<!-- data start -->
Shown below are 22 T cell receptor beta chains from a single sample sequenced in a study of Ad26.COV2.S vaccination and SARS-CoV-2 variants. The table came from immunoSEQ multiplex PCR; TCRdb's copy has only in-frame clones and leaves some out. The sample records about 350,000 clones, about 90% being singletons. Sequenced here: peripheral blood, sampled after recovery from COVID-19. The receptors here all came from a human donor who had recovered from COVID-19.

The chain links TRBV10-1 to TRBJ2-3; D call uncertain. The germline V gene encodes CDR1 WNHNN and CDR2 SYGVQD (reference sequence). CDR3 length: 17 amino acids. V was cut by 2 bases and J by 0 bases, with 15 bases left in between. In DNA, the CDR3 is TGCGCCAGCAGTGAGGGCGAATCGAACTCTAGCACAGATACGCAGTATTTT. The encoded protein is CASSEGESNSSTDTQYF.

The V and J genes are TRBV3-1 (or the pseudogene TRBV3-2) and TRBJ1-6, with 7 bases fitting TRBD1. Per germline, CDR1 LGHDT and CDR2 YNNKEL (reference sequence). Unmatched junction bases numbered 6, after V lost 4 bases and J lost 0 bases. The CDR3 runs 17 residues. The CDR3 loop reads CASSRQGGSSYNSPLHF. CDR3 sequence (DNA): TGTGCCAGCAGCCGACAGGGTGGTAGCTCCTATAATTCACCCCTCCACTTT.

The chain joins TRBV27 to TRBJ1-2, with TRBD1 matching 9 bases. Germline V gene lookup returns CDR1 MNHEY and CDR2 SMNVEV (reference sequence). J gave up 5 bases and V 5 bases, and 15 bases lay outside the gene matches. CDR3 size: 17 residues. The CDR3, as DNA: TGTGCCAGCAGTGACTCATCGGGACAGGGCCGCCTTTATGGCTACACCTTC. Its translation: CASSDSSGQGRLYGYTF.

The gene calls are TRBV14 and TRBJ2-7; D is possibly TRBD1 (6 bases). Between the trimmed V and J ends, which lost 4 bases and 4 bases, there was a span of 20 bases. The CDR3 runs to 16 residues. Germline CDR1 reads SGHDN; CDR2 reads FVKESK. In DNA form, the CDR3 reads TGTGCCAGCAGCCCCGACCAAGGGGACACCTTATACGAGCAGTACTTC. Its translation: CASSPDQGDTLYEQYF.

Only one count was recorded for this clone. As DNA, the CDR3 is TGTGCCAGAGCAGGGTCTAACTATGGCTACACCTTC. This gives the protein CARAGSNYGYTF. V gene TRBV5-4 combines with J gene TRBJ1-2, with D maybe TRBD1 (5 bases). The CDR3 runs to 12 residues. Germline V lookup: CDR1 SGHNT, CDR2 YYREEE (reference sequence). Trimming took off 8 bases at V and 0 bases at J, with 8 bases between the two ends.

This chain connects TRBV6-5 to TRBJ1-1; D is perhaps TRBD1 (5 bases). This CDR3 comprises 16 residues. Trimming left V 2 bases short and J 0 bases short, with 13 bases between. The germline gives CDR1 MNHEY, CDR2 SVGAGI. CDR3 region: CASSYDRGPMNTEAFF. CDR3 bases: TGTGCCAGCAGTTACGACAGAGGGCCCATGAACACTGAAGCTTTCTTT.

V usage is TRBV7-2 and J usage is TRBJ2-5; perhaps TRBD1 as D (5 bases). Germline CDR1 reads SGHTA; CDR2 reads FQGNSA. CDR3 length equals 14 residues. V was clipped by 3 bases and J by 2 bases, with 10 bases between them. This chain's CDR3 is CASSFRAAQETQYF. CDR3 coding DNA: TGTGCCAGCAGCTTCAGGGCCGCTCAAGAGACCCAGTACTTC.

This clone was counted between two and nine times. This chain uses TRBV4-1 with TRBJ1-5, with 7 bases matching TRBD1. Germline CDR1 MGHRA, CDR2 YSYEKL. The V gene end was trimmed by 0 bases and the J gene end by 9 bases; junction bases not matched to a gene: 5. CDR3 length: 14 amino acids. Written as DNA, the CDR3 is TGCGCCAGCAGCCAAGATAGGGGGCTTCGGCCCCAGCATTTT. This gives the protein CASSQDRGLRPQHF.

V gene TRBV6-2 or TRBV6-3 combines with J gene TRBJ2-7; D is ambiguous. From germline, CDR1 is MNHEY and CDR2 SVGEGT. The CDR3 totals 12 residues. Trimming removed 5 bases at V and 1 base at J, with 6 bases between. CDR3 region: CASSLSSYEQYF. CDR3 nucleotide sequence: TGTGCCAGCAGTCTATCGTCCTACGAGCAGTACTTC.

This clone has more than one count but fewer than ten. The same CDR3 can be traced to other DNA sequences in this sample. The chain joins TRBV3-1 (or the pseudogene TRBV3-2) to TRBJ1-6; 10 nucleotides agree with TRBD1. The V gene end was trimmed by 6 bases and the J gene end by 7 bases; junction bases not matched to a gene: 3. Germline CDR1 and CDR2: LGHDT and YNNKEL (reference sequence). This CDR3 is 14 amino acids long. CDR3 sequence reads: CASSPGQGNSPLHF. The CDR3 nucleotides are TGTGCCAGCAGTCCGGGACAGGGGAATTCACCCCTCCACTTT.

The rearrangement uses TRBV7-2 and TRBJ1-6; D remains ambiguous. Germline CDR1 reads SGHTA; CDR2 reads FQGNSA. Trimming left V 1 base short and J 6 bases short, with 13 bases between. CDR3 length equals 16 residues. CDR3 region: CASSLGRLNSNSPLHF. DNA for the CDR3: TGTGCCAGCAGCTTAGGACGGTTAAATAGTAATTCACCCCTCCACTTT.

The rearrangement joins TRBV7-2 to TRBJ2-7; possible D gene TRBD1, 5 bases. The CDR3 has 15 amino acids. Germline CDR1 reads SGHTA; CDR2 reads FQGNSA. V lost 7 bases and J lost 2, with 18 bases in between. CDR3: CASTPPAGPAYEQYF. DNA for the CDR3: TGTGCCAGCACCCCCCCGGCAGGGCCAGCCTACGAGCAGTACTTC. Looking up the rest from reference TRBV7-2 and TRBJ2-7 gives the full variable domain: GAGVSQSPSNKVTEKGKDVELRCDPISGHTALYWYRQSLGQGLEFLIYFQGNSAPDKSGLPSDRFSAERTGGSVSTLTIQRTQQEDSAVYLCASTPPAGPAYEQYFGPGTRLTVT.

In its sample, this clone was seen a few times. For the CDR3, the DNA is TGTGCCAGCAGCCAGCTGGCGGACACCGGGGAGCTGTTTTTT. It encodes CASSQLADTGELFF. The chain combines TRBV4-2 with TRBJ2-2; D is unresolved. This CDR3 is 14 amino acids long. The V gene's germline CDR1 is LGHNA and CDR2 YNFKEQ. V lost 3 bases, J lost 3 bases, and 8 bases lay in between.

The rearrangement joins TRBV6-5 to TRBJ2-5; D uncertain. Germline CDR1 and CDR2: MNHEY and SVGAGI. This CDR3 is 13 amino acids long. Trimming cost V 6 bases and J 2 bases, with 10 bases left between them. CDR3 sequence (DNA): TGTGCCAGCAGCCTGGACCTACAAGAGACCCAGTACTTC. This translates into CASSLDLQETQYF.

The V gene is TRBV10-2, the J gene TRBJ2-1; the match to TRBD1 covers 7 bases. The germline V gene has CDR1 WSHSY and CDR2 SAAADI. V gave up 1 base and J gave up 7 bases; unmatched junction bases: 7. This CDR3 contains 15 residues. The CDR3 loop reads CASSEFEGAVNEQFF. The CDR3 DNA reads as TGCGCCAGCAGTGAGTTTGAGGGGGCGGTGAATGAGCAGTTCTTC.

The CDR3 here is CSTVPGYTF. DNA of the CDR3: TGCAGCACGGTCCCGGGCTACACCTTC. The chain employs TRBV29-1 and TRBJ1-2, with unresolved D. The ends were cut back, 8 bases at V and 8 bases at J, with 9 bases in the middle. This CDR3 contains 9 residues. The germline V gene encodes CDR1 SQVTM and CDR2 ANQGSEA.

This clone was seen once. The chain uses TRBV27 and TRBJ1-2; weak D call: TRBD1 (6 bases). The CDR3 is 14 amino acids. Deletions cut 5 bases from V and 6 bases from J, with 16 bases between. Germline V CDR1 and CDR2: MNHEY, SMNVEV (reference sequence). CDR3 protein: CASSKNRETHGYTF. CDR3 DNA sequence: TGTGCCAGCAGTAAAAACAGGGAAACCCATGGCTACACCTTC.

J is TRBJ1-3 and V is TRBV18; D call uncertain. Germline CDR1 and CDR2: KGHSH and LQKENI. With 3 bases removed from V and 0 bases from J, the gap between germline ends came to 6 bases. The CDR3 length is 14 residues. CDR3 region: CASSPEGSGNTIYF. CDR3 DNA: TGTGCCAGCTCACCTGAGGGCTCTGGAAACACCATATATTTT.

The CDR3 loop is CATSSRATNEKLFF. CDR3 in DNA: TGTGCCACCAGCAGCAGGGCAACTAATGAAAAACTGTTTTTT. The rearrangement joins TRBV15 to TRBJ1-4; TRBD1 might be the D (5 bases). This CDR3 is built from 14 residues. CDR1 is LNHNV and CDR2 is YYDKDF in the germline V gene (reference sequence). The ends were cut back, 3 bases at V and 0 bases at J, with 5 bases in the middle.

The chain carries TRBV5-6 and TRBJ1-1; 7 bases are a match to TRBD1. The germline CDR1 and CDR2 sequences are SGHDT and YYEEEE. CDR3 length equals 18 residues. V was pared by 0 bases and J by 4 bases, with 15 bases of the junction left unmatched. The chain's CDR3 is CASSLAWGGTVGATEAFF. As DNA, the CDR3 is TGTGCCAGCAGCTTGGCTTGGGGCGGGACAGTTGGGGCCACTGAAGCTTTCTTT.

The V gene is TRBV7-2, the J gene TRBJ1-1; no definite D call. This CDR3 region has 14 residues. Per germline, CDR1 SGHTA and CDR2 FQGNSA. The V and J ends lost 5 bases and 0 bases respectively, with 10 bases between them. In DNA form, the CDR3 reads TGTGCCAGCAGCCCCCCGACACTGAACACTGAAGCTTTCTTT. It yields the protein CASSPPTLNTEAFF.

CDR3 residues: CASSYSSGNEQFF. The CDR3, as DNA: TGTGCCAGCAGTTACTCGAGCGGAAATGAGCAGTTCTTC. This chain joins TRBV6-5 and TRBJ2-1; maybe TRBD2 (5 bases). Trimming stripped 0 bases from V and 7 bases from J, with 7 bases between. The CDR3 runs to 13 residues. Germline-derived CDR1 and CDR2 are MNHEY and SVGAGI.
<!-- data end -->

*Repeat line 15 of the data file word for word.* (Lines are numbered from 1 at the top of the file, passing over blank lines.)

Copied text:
The rearrangement joins TRBV6-5 to TRBJ2-5; D uncertain. Germline CDR1 and CDR2: MNHEY and SVGAGI. This CDR3 is 13 amino acids long. Trimming cost V 6 bases and J 2 bases, with 10 bases left between them. CDR3 sequence (DNA): TGTGCCAGCAGCCTGGACCTACAAGAGACCCAGTACTTC. This translates into CASSLDLQETQYF.